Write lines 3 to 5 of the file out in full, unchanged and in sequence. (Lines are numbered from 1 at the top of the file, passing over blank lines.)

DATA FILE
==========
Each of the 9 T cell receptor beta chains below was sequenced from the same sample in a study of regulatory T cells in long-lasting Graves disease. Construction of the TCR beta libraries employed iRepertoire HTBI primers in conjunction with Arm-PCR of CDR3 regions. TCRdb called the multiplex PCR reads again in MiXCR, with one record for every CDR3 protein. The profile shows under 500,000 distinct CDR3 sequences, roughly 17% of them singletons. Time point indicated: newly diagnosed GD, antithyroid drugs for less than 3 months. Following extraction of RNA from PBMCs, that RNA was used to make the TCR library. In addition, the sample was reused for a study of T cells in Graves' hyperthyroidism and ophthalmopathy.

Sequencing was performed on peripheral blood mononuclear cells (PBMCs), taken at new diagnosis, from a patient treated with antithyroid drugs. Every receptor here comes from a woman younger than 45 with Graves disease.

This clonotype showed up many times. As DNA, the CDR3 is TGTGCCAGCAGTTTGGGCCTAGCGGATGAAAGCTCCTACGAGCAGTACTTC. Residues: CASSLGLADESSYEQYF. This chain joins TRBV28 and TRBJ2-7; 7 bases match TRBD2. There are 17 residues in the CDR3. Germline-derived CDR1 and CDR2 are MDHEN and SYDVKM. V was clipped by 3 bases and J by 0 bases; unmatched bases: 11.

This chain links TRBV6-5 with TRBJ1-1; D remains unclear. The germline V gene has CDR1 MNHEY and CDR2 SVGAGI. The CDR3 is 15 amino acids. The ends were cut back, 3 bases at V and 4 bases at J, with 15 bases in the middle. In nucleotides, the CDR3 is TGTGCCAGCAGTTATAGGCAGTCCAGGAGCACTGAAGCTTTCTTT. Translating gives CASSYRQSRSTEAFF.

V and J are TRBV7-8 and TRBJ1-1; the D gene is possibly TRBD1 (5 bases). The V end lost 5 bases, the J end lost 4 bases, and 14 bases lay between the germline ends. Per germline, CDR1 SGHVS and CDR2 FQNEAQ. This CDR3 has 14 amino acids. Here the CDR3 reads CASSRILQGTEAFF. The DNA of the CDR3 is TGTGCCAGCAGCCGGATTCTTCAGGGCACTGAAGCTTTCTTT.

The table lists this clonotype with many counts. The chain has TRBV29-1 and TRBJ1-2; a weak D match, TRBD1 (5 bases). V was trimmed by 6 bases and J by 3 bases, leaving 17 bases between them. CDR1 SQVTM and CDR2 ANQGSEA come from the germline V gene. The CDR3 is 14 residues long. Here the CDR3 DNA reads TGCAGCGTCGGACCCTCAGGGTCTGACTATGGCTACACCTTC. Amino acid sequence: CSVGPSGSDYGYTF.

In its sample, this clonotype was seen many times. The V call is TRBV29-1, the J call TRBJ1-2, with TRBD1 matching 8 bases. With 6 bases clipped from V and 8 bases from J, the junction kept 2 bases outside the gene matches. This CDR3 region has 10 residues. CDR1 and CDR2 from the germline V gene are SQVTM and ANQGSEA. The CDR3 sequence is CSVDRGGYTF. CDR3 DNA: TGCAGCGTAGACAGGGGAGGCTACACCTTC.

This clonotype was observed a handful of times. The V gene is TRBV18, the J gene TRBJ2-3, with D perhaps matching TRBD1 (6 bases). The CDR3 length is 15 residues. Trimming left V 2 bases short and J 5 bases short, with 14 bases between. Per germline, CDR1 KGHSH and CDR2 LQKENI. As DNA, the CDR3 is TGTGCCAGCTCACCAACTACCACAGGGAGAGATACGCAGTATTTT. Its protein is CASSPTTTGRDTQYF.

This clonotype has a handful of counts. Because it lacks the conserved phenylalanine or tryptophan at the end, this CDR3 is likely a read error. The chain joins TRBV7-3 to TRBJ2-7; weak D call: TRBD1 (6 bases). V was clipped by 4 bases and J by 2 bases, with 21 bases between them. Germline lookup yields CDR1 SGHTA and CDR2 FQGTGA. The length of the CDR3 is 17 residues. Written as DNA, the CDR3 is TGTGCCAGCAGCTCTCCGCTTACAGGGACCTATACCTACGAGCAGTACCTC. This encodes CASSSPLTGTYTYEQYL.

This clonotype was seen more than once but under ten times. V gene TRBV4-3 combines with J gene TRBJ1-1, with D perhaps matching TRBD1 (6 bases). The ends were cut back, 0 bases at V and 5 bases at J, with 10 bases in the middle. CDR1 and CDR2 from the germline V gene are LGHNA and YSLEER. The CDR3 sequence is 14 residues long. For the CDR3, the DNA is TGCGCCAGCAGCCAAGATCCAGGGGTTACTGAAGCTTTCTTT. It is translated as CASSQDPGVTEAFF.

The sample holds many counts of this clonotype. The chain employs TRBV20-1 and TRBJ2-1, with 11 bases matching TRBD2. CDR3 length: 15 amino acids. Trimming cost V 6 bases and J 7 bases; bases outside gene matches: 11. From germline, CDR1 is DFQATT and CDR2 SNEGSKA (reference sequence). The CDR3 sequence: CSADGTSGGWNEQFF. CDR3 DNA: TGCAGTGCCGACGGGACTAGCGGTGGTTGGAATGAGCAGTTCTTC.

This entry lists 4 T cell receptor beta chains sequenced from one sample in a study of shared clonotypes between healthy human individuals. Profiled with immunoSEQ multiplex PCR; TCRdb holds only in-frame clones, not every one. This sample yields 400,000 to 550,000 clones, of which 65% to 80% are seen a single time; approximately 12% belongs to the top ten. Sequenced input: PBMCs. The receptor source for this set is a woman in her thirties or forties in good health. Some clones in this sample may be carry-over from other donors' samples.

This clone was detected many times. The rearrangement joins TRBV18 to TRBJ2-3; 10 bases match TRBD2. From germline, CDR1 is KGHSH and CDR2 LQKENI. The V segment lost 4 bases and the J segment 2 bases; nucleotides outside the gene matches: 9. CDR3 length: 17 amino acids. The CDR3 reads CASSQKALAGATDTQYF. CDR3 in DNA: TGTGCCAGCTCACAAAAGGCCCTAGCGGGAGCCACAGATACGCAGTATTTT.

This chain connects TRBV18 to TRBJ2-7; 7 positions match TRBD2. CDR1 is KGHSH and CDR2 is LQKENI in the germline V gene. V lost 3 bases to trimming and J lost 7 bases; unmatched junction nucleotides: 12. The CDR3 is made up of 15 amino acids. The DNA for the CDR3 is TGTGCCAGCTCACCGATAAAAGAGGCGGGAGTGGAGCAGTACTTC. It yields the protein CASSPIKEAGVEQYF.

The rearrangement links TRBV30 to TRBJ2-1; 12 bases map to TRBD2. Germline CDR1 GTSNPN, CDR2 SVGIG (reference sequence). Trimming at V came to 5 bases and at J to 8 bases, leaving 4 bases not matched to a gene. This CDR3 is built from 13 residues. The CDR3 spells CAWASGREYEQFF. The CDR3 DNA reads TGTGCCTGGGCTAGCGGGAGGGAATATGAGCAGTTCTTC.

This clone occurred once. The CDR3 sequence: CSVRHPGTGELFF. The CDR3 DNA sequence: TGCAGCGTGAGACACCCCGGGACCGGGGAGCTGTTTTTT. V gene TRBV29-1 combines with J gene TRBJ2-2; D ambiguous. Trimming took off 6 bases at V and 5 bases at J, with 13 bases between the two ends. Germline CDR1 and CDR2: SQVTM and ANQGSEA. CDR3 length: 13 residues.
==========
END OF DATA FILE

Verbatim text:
This clonotype showed up many times. As DNA, the CDR3 is TGTGCCAGCAGTTTGGGCCTAGCGGATGAAAGCTCCTACGAGCAGTACTTC. Residues: CASSLGLADESSYEQYF. This chain joins TRBV28 and TRBJ2-7; 7 bases match TRBD2. There are 17 residues in the CDR3. Germline-derived CDR1 and CDR2 are MDHEN and SYDVKM. V was clipped by 3 bases and J by 0 bases; unmatched bases: 11.

This chain links TRBV6-5 with TRBJ1-1; D remains unclear. The germline V gene has CDR1 MNHEY and CDR2 SVGAGI. The CDR3 is 15 amino acids. The ends were cut back, 3 bases at V and 4 bases at J, with 15 bases in the middle. In nucleotides, the CDR3 is TGTGCCAGCAGTTATAGGCAGTCCAGGAGCACTGAAGCTTTCTTT. Translating gives CASSYRQSRSTEAFF.

V and J are TRBV7-8 and TRBJ1-1; the D gene is possibly TRBD1 (5 bases). The V end lost 5 bases, the J end lost 4 bases, and 14 bases lay between the germline ends. Per germline, CDR1 SGHVS and CDR2 FQNEAQ. This CDR3 has 14 amino acids. Here the CDR3 reads CASSRILQGTEAFF. The DNA of the CDR3 is TGTGCCAGCAGCCGGATTCTTCAGGGCACTGAAGCTTTCTTT.